Biden’s Climate Plan Places Emphasis on Job CreationBiden’s Climate Plan Places Emphasis on Job Creation https://www.esgenterprise.com/wp-content/uploads/2020/07/joe-biden-climate-plan.jpg 1000 1500 ESG Enterprise https://www.esgenterprise.com/wp-content/uploads/2020/07/joe-biden-climate-plan.jpg
US presidential candidate Joe Biden, last week revealed his climate plans if elected president in November 2020.
The democratic candidate believes that climate change goes beyond greenhouse and is strongly linked to employment.
“When I think about climate change what comes to my mind is jobs, but when Donald Trump thinks of climate change, all he musters are a hoax,” says Biden in a speech aimed at unveiling his plan.
According to the democratic candidate, the climate change proposal is aimed at creating over 1 million jobs in the auto sector and I million positions aimed at making homes energy efficient and weather resilient.
Joe Biden is also a sending a signal of commitment in addressing issues of climate change through policies that are targeted at racial and economic inequality.
The presidential candidate is taking a shift from discussing climate change as a scientific problem but a practical one with imminent solutions.
The climate plan includes a 100% carbon-free electrical grid by 2035, which would be of great benefit to communities that have been adversely impacted by pollution and climate change.
In addition, the plan is also beneficial to African-American communities experiencing a high rate of pollution-related health problems like lead poising, asthma and the rising sea levels.
Biden isn’t the first presidential candidate to link climate and job. Recall that in 2008, Barack Obama pledged to create 5 million green-collar jobs in the next decade.
However, one of the significant critiques of Joe Biden climate plan who feels that it is technocratic and of no relevance to the public Peggy Shered, the executive director of We Act, a Harlem-based non-proﬁt environmental justice advocacy group, said: “Biden approach to climate change narrows the question on what an average person can achieve by reduction of carbon.”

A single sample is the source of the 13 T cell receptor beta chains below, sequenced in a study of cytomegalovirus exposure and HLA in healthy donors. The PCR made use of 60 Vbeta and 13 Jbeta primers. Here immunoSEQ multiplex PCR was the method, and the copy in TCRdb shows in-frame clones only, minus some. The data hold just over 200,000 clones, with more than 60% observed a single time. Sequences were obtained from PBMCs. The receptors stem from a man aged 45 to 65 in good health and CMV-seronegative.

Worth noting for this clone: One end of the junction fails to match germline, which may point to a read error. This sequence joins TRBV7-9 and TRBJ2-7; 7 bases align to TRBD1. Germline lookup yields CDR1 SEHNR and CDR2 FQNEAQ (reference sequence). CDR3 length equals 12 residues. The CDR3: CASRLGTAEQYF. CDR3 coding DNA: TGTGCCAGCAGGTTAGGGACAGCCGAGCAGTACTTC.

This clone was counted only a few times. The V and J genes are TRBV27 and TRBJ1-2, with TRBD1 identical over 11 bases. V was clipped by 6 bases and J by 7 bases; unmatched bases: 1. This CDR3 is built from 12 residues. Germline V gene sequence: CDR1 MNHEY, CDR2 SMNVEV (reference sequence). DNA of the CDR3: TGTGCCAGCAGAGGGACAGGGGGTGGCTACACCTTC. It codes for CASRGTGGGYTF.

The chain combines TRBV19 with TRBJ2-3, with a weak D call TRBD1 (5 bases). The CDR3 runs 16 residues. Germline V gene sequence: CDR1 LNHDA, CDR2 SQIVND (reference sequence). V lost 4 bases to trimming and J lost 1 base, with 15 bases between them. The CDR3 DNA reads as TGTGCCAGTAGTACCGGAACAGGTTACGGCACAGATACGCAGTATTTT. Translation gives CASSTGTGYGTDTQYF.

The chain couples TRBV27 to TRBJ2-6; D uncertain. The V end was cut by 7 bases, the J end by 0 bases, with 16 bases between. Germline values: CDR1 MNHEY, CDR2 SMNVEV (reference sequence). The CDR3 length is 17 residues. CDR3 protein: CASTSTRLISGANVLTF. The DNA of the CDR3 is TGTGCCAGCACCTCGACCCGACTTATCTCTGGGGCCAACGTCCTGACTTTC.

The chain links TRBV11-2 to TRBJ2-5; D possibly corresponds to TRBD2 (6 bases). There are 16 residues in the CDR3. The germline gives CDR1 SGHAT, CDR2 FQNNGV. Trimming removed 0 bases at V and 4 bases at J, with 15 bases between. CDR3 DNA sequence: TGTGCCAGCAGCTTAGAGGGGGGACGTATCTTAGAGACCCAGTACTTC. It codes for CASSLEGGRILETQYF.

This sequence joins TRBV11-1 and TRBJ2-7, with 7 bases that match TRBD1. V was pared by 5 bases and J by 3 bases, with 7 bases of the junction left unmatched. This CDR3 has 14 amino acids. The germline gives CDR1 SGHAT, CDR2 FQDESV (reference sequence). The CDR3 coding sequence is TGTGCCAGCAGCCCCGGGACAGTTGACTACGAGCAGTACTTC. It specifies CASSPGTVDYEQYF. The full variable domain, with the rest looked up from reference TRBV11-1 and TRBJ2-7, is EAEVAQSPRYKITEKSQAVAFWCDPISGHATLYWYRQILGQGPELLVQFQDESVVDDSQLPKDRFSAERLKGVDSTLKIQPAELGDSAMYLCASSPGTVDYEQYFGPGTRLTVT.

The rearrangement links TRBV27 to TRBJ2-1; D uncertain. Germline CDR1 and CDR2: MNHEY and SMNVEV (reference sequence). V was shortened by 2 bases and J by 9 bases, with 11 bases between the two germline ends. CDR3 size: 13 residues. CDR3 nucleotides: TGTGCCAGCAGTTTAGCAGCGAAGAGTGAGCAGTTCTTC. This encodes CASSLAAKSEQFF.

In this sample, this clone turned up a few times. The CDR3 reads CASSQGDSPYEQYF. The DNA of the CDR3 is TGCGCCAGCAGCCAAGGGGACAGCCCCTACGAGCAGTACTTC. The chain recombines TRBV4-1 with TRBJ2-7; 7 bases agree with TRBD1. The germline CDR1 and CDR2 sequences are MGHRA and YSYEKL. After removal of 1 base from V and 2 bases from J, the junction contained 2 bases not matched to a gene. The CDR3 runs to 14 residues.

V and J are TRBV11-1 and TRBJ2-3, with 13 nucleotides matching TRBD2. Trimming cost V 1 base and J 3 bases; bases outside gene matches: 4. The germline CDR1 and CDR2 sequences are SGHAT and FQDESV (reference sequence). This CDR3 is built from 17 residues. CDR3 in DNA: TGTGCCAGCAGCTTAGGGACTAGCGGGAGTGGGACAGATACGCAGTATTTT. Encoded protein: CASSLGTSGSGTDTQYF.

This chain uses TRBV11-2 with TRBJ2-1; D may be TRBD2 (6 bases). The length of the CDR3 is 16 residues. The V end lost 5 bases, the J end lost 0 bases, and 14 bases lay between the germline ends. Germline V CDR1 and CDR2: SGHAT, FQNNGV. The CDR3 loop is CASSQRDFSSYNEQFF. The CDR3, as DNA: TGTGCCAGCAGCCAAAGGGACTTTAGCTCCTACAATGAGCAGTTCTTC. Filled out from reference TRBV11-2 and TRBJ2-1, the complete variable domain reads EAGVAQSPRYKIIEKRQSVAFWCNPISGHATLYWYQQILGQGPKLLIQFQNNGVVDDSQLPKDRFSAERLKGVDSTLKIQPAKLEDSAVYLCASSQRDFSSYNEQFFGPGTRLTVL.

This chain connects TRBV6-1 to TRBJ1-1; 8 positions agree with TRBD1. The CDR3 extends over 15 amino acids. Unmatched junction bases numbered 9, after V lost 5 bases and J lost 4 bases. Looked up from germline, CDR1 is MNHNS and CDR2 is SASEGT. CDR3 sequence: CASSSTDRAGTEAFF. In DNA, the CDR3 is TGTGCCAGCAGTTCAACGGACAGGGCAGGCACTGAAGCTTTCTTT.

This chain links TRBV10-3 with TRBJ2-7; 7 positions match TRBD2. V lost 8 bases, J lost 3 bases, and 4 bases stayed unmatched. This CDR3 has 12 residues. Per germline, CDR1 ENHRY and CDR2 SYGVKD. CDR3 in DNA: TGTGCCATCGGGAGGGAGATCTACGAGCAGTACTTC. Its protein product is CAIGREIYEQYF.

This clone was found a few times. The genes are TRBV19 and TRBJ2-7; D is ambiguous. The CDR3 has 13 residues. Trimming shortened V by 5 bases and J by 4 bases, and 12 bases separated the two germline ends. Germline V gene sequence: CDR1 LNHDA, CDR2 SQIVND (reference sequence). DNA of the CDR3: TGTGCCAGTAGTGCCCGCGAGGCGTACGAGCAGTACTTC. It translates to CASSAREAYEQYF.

In an editorial, written to support Biden’s climate change plan, Michael R. Bloomberg, founder and majority shareholder of Bloomberg News parent company Bloomberg LP, believes that by making emphasis on policies that address economic and racial equity, Biden’s approach goes beyond market-driven solutions. Rather, it is business-oriented with priorities that are aimed at creating jobs for the younger population.
Before now, Biden has always been a great choice for Black voters because he has served under the ﬁrst African-American president.
An analysis made by nonpartisan Democracy Fund and UCLA’s Nationscape project which was published in the Washington Post showed that 91% of Black voters aged 65 and above and 68% of Black voters aged 18 to 29 planned to vote for Biden.
Furthermore, Spokesperson of the Progressive Change Campaign Committee believes that Biden climate plan needs to speak more to the younger generation. This is aimed at helping them understand that a clean energy future is possible with good union jobs and a real commitment to racial justice.
Sean McElwee, the co-founder of Data for Progress, also revealed that the plans also address US citizens who are worried about the phasing out of fossil fuels which make result to economic devastation. According to him “That is a pretty dramatic shift,” he says. “This is a way to talk about climate change to blue-collar voters so that it doesn’t seem like a liberal academic exercise to take away their jobs.”
In support of this, Jake Sullivan, a senior policy advisor to Biden, said “the climate plan was created to unite diverse constituencies that do not agree. This includes the AFLCIO, United Auto Workers, the International Brotherhood of Electrical Workers, the League of Conservation Voters and Sierra Club and other environmental groups.